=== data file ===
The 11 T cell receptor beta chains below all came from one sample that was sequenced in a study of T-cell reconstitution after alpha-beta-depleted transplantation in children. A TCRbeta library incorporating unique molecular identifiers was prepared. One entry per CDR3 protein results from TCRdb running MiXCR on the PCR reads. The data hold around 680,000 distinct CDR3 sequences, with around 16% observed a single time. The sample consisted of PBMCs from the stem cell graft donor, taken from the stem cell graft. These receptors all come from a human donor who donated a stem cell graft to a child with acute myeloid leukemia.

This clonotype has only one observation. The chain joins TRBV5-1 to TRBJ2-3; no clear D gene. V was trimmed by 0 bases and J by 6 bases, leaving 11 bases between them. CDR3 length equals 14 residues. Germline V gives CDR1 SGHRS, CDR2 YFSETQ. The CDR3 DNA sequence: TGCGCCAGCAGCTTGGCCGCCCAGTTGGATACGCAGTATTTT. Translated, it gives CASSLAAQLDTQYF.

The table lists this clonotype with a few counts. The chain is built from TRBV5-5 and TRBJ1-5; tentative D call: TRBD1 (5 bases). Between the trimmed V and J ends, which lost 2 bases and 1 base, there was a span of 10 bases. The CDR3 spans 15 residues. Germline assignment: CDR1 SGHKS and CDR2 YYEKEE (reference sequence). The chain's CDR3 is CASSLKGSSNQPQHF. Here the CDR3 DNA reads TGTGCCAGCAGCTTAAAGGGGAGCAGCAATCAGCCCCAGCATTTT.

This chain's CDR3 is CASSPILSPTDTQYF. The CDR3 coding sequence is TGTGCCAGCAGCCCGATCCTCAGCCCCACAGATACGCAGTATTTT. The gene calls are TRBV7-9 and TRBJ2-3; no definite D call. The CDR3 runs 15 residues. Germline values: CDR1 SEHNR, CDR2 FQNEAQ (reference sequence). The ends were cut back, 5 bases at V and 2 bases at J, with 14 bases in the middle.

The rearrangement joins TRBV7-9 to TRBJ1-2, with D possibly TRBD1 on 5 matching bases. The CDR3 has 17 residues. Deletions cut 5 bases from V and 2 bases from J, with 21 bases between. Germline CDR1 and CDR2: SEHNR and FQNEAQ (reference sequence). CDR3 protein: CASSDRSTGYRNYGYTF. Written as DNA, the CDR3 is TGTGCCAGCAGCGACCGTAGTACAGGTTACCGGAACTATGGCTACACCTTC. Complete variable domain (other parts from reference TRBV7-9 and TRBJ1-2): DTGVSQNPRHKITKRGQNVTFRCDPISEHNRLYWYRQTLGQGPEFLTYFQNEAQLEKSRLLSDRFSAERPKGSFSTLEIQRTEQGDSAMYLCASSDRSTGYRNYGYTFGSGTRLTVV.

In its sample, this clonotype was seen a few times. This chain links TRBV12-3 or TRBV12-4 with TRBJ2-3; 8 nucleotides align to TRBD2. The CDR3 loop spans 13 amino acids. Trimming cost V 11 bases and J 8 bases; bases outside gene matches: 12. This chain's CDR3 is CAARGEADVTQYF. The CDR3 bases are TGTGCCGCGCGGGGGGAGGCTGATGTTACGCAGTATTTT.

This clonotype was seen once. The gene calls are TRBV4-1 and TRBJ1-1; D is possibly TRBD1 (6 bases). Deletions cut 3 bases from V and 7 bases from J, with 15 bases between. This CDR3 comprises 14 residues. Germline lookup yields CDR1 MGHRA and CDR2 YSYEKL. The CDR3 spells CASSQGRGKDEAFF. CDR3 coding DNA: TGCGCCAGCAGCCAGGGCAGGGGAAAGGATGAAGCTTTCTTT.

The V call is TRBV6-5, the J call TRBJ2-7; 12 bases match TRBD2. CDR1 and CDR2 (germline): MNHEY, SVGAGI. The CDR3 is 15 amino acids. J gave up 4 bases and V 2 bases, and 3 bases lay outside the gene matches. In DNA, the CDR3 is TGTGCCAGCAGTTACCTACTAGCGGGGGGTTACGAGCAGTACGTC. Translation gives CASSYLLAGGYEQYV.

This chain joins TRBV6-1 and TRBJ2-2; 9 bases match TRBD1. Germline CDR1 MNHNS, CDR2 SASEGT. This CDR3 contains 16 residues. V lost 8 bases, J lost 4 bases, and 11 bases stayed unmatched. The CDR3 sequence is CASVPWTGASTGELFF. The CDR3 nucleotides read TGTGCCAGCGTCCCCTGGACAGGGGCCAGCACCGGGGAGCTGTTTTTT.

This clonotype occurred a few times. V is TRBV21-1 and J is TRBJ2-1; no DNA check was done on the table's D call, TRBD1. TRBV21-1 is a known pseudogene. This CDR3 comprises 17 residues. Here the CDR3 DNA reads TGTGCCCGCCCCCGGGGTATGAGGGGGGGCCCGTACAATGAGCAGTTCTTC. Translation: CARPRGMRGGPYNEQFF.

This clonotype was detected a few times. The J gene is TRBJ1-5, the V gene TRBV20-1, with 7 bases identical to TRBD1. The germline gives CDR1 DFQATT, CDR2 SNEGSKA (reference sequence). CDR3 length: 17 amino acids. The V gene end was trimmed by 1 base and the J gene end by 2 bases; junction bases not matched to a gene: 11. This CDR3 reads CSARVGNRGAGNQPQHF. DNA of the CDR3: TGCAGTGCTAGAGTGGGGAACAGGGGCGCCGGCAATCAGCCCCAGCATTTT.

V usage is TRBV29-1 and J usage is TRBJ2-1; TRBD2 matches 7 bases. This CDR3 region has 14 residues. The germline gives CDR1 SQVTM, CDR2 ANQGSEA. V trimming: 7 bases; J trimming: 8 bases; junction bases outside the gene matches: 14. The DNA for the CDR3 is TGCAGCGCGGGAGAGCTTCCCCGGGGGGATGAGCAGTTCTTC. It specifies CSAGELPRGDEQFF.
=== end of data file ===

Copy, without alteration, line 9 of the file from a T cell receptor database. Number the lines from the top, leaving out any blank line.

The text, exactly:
This chain joins TRBV6-1 and TRBJ2-2; 9 bases match TRBD1. Germline CDR1 MNHNS, CDR2 SASEGT. This CDR3 contains 16 residues. V lost 8 bases, J lost 4 bases, and 11 bases stayed unmatched. The CDR3 sequence is CASVPWTGASTGELFF. The CDR3 nucleotides read TGTGCCAGCGTCCCCTGGACAGGGGCCAGCACCGGGGAGCTGTTTTTT.